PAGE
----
In the early 1980s, over the objections of OMB Director David Stockman, Treasury Secretary Don Regan, and Chairman of the Council of Economic Advisers Murray Weidenbaum, the Reagan administration pressured the Japanese to voluntarily limit its automotive exports to the United States by about 8 percent. The automotive voluntary export restraints (VERs) were agreed to by the Japanese government and its auto manufacturers because the alternative was a stiff tariff. The VERs were initially in place for three years. But then, facing reelection in 1984 and not wanting to alienate Midwestern auto workers, the Reagan administration once again pressured Japan to renew the VERs. In other words, like the Nippon deal, the automotive VERs were largely driven by short‐​term, domestic political concerns—at the expense of long‐​term geopolitical objectives and sound economics.

biden japan

For Americans, it was estimated that the VERs increased the price American consumers paid for Japanese cars by about $1,000 at the time or more than $3,000 in today’s dollars—about 14 percent above what they would have paid without the VERs. Likewise, the increased prices for Japanese imports allowed domestic producers to raise their own prices.

A few years ago, our Cato colleague Scott Lincicome provided a detailed summary of the harms done by the VERs. Contrary to claims from certain protectionists, none of the results of the VERs were positive for the United States. Japan eventually dropped the VERs in 1994 after they were abolished by the Uruguay Round Agreements, which converted the General Agreement on Tariffs and Trade into today’s World Trade Organization.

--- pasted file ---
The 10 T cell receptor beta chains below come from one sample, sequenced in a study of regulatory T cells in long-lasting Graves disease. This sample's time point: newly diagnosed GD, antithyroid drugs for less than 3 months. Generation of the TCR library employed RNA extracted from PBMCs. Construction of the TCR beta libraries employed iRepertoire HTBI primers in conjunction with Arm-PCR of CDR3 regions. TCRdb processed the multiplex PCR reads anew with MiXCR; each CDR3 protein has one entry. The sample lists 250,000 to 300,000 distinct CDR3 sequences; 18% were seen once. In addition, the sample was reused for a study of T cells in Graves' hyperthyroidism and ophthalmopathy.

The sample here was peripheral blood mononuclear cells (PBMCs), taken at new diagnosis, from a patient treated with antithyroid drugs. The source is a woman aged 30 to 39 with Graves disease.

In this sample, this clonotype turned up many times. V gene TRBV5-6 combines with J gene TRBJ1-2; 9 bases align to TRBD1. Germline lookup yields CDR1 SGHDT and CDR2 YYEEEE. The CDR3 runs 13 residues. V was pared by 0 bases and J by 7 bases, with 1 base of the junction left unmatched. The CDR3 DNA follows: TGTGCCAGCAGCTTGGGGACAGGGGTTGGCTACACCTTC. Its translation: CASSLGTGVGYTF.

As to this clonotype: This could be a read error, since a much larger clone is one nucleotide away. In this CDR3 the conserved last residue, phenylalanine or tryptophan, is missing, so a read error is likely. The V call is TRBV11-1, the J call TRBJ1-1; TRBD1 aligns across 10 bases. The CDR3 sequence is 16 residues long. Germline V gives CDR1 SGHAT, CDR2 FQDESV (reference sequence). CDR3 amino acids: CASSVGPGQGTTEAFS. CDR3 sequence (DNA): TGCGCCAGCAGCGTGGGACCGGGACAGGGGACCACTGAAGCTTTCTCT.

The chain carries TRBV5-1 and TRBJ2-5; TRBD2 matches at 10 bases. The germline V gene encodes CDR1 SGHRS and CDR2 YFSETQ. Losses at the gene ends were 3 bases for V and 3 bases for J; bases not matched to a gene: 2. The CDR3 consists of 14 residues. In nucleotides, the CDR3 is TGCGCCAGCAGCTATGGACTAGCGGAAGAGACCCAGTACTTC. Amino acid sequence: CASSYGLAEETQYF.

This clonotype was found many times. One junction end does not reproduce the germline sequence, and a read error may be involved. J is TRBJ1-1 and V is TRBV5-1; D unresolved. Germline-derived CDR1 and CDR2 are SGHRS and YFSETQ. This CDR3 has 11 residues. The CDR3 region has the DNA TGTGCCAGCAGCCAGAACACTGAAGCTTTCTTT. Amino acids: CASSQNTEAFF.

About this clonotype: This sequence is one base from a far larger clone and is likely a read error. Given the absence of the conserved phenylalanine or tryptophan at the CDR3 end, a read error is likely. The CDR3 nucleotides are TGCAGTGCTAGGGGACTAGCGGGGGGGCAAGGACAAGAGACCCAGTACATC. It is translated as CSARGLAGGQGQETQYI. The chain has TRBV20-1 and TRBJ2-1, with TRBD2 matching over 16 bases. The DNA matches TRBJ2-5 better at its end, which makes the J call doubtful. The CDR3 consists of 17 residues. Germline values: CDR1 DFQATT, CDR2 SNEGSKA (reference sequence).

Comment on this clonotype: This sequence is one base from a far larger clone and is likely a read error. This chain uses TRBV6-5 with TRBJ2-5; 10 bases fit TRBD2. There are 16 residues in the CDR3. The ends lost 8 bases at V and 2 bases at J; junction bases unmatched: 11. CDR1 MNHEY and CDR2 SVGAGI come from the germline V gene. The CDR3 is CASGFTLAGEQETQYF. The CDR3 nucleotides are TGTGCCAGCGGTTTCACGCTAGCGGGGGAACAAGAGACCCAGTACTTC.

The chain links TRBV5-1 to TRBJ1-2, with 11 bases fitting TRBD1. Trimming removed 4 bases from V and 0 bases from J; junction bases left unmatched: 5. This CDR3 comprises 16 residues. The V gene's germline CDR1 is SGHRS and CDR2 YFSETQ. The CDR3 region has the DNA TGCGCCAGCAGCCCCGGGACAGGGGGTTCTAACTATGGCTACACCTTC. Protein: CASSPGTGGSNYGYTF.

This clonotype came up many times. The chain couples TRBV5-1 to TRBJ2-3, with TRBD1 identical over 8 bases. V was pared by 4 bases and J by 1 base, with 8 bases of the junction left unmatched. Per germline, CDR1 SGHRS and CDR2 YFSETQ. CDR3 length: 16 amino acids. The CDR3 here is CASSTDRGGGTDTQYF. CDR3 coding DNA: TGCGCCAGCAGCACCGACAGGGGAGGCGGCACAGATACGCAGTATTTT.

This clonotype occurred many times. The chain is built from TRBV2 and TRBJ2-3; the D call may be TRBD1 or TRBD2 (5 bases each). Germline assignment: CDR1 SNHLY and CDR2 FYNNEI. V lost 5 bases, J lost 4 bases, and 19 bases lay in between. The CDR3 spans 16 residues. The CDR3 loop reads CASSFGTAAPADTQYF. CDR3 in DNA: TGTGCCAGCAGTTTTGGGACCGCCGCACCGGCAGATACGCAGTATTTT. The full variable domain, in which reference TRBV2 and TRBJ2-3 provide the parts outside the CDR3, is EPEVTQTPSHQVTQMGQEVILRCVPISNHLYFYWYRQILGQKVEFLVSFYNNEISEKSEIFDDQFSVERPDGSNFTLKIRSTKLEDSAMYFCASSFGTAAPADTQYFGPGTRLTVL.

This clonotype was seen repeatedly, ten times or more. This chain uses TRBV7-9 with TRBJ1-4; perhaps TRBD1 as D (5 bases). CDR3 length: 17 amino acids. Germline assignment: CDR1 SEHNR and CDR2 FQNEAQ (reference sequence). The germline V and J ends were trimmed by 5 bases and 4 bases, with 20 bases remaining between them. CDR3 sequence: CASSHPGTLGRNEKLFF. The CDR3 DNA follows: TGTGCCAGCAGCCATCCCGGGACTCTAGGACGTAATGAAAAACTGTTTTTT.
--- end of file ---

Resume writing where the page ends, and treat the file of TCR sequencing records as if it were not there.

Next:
Japan was largely compliant with Washington’s requests for VERs if for no other reason than their national security depended on the United States’ security guarantees—and they feared a heavy tariff would be even worse. But the VERs very clearly caused diplomatic frictions between Washington and Tokyo, on top of the self‐​defeating economic problems associated with the restraints.


In recent years, policymakers have increasingly talked about the concept of “friendshoring”—strengthening trade and investment ties with close allies—as a new paradigm to guide US international economic relations in light of intensifying competition with China and legitimate concerns over Beijing’s troublesome practices. Yet in a recent test case for its commitment to this new framework—Japanese-based Nippon Steel’s proposed acquisition of US Steel—Washington failed miserably. Indeed, the Biden administration’s opposition to the Nippon deal is not an outlier—it is the latest in a long line of international economic policy affronts to Japan.

If Washington is truly serious about confronting Chinese economic practices, it needs allies like Japan—and policy should reflect the seriousness of the challenge.